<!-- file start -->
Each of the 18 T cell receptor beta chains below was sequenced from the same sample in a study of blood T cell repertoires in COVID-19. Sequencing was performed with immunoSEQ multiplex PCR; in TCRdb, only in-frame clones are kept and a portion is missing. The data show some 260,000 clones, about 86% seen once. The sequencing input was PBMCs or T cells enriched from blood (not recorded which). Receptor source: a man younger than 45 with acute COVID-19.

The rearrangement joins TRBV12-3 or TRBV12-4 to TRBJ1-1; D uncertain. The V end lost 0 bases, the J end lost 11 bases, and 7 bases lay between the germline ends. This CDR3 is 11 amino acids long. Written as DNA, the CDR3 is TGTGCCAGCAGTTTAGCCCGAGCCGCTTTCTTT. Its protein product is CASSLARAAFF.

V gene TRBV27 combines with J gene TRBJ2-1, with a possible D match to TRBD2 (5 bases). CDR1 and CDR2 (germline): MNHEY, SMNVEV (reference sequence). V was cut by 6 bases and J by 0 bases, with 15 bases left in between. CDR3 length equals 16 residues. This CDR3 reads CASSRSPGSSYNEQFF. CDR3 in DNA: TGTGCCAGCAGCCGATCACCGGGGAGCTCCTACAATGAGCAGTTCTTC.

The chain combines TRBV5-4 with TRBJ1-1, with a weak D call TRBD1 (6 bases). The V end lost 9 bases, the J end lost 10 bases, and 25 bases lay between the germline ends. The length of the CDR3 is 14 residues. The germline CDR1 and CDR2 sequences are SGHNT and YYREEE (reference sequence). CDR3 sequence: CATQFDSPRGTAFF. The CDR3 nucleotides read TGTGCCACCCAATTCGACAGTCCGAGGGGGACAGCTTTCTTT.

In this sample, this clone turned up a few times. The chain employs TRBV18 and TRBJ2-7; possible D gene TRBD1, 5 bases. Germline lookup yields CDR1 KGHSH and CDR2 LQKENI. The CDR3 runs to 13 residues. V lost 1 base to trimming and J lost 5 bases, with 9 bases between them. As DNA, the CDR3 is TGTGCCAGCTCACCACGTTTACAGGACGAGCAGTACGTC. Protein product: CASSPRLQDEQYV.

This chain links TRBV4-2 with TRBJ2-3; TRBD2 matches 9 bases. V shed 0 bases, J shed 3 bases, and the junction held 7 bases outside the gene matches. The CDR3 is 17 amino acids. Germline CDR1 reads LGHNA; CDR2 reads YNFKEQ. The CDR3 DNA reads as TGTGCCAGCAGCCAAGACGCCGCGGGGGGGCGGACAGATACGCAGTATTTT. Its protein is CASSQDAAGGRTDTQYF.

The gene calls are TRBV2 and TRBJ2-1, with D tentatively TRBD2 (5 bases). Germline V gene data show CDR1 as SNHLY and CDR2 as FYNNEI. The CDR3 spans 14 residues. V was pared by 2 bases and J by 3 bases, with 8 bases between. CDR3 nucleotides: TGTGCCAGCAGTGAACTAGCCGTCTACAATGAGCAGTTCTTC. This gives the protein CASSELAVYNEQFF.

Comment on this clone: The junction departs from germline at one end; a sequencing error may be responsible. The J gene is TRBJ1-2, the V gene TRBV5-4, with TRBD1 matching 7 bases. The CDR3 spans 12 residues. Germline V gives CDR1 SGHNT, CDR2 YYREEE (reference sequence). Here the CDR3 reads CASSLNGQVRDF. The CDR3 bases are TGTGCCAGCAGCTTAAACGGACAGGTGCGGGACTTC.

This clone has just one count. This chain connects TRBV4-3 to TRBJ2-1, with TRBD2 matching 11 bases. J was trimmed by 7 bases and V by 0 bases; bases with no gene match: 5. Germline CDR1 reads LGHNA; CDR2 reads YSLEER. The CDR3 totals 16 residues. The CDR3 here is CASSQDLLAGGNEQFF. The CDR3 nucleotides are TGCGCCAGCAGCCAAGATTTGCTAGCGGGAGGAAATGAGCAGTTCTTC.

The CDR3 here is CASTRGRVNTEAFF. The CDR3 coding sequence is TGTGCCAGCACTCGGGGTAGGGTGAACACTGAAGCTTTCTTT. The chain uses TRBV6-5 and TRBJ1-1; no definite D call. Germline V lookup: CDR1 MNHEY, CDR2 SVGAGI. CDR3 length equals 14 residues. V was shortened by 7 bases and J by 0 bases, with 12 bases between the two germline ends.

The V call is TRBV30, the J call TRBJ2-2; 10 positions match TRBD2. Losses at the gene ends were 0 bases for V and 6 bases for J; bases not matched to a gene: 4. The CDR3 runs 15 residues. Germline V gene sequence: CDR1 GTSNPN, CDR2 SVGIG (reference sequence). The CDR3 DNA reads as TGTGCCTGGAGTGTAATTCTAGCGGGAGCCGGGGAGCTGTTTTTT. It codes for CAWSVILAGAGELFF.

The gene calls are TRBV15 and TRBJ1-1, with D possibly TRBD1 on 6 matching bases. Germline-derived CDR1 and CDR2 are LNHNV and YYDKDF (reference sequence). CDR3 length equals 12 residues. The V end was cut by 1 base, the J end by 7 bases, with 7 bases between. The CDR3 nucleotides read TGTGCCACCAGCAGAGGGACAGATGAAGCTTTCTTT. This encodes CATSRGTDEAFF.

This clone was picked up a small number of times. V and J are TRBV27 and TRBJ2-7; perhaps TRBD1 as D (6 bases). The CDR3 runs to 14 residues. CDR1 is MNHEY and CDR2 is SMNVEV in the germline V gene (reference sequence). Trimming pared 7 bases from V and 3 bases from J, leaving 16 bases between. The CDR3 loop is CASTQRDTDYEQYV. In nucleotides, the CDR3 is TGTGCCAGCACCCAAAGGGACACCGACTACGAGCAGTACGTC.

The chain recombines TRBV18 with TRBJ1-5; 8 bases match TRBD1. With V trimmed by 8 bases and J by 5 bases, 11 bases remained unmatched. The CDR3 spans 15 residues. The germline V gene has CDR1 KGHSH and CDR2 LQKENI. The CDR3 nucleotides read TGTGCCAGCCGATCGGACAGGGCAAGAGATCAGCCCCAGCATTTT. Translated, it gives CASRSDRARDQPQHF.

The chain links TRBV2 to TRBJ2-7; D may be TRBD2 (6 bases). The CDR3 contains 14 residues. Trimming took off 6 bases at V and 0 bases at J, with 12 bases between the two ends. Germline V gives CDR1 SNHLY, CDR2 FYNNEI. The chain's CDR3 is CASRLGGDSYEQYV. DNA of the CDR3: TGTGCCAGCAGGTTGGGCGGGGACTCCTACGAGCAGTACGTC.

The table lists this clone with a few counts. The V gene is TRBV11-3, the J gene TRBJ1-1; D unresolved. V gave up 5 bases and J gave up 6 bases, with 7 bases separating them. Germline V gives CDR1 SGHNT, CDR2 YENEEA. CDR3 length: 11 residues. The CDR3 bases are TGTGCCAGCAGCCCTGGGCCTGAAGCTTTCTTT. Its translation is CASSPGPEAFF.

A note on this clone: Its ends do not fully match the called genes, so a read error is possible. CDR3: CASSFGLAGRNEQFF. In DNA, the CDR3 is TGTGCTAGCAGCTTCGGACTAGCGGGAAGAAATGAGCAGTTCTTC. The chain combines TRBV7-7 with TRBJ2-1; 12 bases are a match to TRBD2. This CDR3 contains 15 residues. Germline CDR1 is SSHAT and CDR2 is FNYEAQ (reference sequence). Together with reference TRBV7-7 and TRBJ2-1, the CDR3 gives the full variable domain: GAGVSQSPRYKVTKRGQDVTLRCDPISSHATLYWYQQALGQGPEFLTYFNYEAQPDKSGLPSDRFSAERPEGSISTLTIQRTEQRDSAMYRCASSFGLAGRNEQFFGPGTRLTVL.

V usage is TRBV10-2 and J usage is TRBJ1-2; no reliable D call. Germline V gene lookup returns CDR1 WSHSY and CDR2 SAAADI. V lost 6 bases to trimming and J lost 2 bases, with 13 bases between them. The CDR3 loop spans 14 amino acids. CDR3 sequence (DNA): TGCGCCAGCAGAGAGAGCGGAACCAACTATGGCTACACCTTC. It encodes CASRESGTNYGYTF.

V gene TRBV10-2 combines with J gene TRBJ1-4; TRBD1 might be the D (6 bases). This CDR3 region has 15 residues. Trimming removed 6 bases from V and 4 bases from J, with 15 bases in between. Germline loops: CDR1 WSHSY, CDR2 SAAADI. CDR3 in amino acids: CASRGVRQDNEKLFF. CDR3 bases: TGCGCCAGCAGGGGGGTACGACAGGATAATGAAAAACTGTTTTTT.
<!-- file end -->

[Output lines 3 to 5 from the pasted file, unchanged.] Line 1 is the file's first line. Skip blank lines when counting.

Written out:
V gene TRBV27 combines with J gene TRBJ2-1, with a possible D match to TRBD2 (5 bases). CDR1 and CDR2 (germline): MNHEY, SMNVEV (reference sequence). V was cut by 6 bases and J by 0 bases, with 15 bases left in between. CDR3 length equals 16 residues. This CDR3 reads CASSRSPGSSYNEQFF. CDR3 in DNA: TGTGCCAGCAGCCGATCACCGGGGAGCTCCTACAATGAGCAGTTCTTC.

The chain combines TRBV5-4 with TRBJ1-1, with a weak D call TRBD1 (6 bases). The V end lost 9 bases, the J end lost 10 bases, and 25 bases lay between the germline ends. The length of the CDR3 is 14 residues. The germline CDR1 and CDR2 sequences are SGHNT and YYREEE (reference sequence). CDR3 sequence: CATQFDSPRGTAFF. The CDR3 nucleotides read TGTGCCACCCAATTCGACAGTCCGAGGGGGACAGCTTTCTTT.

In this sample, this clone turned up a few times. The chain employs TRBV18 and TRBJ2-7; possible D gene TRBD1, 5 bases. Germline lookup yields CDR1 KGHSH and CDR2 LQKENI. The CDR3 runs to 13 residues. V lost 1 base to trimming and J lost 5 bases, with 9 bases between them. As DNA, the CDR3 is TGTGCCAGCTCACCACGTTTACAGGACGAGCAGTACGTC. Protein product: CASSPRLQDEQYV.